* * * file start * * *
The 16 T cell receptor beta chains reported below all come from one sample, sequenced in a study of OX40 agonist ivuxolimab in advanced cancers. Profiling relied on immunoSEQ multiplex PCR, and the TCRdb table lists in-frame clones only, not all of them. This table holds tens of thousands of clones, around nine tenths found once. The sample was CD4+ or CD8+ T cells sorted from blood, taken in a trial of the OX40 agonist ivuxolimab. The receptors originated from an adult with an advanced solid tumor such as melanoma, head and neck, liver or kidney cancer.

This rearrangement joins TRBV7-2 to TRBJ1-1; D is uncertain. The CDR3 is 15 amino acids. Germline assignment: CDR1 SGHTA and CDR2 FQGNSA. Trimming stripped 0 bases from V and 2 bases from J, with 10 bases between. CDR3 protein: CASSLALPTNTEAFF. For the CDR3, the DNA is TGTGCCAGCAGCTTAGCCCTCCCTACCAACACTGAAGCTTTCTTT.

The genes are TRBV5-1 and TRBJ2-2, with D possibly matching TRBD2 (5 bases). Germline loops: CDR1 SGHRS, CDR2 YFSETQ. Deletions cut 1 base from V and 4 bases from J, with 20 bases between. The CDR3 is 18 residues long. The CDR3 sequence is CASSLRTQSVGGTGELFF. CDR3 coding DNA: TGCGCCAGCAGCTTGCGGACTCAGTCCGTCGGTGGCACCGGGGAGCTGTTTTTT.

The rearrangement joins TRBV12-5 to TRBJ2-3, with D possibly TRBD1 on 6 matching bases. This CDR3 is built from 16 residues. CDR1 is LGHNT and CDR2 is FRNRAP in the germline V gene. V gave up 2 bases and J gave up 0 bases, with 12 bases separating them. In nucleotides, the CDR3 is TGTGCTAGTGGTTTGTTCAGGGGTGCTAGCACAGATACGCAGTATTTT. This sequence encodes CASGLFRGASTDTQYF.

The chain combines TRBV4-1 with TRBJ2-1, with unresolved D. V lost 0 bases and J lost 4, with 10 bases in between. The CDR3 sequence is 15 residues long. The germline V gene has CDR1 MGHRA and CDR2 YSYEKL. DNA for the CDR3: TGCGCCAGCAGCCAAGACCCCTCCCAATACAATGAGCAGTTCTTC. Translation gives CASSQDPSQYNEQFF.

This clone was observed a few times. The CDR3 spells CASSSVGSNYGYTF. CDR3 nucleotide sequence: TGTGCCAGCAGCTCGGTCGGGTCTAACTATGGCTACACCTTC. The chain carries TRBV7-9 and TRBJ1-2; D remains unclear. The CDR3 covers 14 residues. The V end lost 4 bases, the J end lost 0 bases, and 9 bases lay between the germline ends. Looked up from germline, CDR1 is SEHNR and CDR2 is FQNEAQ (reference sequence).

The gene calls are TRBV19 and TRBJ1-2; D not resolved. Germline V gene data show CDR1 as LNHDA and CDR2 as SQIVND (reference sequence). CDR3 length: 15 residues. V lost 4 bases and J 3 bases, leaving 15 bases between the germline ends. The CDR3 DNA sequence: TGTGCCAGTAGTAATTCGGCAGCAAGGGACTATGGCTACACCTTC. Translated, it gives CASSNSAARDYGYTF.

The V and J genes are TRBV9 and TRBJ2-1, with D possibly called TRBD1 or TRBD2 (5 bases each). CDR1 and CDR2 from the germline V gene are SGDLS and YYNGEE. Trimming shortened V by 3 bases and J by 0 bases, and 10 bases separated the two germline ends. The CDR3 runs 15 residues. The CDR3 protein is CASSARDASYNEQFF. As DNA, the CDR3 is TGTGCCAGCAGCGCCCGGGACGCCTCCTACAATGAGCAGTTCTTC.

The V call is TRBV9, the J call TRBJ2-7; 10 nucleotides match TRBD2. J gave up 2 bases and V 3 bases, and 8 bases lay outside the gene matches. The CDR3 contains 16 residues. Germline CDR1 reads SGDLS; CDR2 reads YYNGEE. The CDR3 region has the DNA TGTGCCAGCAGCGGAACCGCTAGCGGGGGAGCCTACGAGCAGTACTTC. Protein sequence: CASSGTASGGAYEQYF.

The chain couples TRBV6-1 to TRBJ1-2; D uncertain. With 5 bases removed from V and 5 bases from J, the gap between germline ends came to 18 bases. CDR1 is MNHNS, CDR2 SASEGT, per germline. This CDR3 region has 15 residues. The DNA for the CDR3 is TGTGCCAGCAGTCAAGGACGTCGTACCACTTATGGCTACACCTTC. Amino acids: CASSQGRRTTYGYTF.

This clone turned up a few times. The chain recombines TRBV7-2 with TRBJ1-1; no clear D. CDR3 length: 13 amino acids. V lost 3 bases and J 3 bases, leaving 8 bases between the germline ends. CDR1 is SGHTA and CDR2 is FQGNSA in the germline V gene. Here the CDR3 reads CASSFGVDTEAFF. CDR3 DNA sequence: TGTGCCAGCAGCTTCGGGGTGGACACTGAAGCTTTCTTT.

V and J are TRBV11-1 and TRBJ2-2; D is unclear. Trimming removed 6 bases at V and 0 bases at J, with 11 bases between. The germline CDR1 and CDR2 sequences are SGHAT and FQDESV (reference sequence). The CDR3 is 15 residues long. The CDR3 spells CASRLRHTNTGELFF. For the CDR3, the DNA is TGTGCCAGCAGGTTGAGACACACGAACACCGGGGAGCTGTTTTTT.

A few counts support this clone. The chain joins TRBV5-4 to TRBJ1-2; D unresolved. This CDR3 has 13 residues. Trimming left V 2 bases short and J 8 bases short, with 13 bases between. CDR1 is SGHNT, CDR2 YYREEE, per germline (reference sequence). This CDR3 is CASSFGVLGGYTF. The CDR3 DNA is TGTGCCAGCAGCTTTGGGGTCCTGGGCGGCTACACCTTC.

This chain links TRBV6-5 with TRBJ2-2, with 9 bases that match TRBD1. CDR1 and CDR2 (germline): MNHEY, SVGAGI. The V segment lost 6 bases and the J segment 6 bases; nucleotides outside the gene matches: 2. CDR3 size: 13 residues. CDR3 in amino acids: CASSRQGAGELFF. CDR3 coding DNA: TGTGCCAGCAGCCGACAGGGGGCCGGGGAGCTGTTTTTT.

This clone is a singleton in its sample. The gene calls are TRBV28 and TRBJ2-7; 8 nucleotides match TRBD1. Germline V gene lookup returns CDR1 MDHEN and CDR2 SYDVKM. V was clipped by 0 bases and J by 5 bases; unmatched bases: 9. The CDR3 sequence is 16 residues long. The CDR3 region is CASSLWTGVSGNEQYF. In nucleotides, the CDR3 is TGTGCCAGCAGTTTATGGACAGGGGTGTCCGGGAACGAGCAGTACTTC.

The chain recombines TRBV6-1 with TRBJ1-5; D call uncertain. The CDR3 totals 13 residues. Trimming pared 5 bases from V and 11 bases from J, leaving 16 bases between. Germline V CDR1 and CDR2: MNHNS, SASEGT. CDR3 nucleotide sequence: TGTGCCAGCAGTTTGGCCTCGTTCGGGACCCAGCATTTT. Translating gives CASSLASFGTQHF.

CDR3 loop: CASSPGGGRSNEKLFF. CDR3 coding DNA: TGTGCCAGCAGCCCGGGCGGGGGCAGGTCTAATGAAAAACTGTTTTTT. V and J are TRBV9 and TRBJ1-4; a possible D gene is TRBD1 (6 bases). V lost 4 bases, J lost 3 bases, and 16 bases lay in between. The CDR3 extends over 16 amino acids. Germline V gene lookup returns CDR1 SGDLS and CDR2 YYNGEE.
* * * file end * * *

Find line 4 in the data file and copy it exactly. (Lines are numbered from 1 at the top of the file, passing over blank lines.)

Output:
The rearrangement joins TRBV12-5 to TRBJ2-3, with D possibly TRBD1 on 6 matching bases. This CDR3 is built from 16 residues. CDR1 is LGHNT and CDR2 is FRNRAP in the germline V gene. V gave up 2 bases and J gave up 0 bases, with 12 bases separating them. In nucleotides, the CDR3 is TGTGCTAGTGGTTTGTTCAGGGGTGCTAGCACAGATACGCAGTATTTT. This sequence encodes CASGLFRGASTDTQYF.